This song employs elements of the blues scales. There are several variants, and it might be good to consult an explanation of how blues scales differ from normal major and minor scales. But for this song, the most striking feature is the flatted seventh degree of the scale. If we were to stay in the key of A major, the chord based on the seventh scale degree would be built on the G#, and would be a diminished chord since it would be made up of the G#, B and D. But by using the flatted seventh, the G natural, the chord becomes G major. For clarification of this issue refer to the basic theory of triads and how they are built on each note of the scale.
In a similar way, when the song moves up to the second half of the verse form, it begins on the D (the normal IV chord in the key of A), but then moves to the G, the borrowed chord, and then boldly moves up to another borrowed chord, the Am with a D note on the open fourth string. The two smallest fingers of the left hand move up to the fifth fret of the first and third strings, leaving the second and fourth strings open, and not playing the fifth or sixth strings in this pattern. The chord that's created is dissonant, it allows the open fourth string to sound its note throughout the passage which holds tension. So this section goes D to G to Am/D to G and then back to the beginning of the next verse at A.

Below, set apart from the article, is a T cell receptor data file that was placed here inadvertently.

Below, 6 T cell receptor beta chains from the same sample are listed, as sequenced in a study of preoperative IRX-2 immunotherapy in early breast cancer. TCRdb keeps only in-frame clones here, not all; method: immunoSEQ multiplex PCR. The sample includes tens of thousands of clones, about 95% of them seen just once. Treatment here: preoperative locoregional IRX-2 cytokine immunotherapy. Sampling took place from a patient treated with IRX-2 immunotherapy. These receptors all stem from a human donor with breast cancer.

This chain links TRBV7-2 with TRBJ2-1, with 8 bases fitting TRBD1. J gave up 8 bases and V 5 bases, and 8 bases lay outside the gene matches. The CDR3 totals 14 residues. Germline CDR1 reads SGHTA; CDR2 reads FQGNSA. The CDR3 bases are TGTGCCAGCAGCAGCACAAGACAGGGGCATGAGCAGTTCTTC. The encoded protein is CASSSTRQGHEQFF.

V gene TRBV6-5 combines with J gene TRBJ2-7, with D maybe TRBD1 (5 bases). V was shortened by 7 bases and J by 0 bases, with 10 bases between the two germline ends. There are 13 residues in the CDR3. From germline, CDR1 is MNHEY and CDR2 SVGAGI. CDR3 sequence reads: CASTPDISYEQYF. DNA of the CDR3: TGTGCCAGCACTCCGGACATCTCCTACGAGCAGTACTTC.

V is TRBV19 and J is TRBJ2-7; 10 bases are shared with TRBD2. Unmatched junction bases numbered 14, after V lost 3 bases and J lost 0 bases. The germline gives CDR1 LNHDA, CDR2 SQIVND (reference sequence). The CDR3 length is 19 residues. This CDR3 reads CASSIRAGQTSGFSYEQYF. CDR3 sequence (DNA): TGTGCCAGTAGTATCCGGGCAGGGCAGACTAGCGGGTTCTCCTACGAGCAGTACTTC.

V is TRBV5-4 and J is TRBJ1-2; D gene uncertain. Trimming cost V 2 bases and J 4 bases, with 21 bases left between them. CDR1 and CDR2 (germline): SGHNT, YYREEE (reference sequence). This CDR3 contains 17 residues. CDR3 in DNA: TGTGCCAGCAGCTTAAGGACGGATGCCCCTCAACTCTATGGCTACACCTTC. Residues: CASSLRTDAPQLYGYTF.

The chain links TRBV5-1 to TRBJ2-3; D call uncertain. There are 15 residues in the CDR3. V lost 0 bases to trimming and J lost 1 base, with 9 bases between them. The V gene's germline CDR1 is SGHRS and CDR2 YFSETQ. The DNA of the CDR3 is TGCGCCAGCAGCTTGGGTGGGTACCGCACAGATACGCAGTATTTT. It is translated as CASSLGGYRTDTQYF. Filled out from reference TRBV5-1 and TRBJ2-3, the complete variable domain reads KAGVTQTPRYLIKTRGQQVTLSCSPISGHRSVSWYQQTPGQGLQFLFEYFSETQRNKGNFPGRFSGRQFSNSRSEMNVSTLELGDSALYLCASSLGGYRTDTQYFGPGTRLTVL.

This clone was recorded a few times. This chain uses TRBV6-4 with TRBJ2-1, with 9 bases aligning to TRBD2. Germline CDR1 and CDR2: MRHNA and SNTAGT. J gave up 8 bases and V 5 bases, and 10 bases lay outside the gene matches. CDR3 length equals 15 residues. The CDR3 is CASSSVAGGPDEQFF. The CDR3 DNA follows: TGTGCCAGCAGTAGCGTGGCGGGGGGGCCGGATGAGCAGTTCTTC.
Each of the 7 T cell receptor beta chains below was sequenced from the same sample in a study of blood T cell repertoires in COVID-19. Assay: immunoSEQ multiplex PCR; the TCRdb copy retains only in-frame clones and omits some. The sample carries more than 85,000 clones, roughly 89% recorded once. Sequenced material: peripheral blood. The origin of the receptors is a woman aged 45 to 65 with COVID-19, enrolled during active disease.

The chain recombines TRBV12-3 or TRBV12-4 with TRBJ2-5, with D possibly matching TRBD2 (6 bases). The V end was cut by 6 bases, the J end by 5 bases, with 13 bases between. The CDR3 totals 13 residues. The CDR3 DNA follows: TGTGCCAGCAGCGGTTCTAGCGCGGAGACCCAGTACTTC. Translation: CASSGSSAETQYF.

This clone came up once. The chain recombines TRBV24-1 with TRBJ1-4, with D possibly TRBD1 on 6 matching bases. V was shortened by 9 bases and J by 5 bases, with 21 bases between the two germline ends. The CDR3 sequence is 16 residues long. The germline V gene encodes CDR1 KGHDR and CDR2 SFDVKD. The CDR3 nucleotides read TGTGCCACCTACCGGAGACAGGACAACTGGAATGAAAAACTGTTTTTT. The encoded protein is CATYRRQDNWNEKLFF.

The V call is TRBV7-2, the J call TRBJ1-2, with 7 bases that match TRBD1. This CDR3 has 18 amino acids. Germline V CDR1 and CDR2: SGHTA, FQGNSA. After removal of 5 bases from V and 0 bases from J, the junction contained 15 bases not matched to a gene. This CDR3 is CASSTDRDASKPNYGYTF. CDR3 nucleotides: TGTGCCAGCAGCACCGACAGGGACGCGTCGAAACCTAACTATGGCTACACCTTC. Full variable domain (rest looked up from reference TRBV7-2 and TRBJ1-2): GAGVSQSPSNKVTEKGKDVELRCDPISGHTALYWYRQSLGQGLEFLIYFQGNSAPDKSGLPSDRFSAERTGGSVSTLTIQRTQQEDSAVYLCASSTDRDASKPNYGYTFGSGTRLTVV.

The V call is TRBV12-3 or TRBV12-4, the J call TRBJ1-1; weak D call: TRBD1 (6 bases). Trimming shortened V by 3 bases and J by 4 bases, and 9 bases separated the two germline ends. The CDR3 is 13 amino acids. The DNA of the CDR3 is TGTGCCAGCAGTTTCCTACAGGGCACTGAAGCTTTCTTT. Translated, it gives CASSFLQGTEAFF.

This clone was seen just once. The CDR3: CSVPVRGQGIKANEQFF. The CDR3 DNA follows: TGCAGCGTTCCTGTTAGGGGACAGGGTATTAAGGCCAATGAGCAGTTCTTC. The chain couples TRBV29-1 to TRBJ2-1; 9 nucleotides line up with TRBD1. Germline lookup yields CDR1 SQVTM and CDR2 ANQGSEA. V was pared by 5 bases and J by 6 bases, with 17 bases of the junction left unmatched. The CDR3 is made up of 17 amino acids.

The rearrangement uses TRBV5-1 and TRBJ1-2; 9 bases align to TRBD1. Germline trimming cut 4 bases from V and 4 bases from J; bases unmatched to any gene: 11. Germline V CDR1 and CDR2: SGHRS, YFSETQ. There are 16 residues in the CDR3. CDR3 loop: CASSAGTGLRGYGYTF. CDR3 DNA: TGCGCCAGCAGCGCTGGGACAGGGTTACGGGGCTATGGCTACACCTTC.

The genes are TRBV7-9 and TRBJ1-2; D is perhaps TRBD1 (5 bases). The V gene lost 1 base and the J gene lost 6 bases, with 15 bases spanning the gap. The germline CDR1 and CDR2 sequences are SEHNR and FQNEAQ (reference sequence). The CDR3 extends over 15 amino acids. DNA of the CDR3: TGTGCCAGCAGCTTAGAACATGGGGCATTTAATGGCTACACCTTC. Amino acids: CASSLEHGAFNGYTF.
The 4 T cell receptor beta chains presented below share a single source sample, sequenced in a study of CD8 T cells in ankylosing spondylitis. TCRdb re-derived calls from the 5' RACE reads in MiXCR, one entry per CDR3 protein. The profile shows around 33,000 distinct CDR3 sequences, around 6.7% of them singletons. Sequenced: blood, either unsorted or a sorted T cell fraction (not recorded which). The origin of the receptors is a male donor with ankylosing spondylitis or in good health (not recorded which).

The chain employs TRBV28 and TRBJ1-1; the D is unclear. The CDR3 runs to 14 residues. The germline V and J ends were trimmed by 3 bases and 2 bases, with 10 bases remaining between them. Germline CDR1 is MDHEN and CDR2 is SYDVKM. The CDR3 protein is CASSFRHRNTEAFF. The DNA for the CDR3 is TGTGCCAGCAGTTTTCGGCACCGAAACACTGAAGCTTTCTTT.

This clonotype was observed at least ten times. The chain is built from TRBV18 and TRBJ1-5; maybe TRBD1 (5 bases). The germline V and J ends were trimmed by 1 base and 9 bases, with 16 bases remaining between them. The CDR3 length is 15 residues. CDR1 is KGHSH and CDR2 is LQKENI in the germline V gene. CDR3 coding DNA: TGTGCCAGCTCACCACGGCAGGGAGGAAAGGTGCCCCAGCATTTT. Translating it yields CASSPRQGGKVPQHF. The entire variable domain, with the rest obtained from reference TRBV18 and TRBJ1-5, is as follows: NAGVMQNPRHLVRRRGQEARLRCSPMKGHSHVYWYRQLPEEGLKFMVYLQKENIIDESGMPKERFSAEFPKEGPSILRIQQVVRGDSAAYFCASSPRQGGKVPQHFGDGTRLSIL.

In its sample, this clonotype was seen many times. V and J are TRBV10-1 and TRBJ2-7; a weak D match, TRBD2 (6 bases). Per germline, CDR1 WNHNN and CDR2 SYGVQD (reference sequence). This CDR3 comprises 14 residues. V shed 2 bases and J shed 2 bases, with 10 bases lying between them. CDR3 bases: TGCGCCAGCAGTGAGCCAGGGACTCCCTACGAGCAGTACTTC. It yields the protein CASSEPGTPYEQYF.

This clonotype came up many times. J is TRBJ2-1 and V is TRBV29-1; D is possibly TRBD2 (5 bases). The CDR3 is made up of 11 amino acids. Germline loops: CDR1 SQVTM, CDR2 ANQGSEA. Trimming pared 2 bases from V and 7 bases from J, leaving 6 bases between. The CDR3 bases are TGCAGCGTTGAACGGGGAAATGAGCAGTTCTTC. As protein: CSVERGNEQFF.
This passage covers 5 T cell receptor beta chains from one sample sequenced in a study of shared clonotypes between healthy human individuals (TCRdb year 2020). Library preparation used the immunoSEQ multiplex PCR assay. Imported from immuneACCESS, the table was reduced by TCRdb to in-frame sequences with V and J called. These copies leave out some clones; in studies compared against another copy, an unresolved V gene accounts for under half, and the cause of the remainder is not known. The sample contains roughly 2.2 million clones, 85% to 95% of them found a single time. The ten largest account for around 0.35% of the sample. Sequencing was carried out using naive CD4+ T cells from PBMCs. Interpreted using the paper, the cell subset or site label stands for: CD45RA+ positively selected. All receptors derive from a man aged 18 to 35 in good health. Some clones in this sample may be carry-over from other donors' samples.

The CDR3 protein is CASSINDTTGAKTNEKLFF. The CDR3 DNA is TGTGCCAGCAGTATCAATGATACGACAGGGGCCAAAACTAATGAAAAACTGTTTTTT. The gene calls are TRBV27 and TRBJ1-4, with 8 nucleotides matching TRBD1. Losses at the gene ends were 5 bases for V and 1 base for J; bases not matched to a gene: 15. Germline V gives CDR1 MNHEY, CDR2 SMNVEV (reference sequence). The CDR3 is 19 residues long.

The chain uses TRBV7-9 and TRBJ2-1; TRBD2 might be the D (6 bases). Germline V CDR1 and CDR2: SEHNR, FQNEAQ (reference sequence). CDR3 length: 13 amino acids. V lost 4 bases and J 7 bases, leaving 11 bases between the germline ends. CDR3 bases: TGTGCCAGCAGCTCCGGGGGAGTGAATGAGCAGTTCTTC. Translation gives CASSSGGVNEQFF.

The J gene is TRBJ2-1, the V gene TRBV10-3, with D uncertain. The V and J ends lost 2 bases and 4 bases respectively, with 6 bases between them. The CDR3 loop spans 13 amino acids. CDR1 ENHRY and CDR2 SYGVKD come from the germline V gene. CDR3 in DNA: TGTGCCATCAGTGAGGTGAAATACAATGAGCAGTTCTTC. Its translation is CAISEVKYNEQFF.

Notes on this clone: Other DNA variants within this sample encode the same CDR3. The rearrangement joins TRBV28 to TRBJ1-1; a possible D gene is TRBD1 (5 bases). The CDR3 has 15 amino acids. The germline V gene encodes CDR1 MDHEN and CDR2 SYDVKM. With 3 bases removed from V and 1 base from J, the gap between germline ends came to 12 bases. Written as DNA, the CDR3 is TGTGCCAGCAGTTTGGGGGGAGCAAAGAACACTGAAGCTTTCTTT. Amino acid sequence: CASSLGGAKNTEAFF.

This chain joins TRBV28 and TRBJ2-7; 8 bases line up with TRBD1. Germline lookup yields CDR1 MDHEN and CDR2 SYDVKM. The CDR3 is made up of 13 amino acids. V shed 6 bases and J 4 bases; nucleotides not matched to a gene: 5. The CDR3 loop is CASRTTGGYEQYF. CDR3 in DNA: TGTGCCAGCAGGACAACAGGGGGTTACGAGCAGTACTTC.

This scheme allows for a bass run, which I think is another distinctive feature of the song, and has made it an interesting song to learn and perform. That is the bass line created by starting with the open E string on the A chord, then the F# on the second fret of the E string during the D chord, and then the G on the third fret of the E string, during the G chord and back to the F#. I think this is the point where the song has purchase on the ear which makes it memorable. This is especially apparent in Linda Ronstadt's slow version of the song.
Syncopation is another big feature of the song. Even in the slow version there is something going on with weak beats and strong beats in a way that sets up a hypnotic pulse. In the faster versions, the right hand creates some patterns that emphasize certain notes in the picking sequences, but it's important to find ways to vary those patterns so that monotony doesn't dilute the effect. Over the years my approach to this has evolved. In the early days, I just played the sequences that alternated thumb and fingers in a regular pattern; thumb, finger, thumb, finger.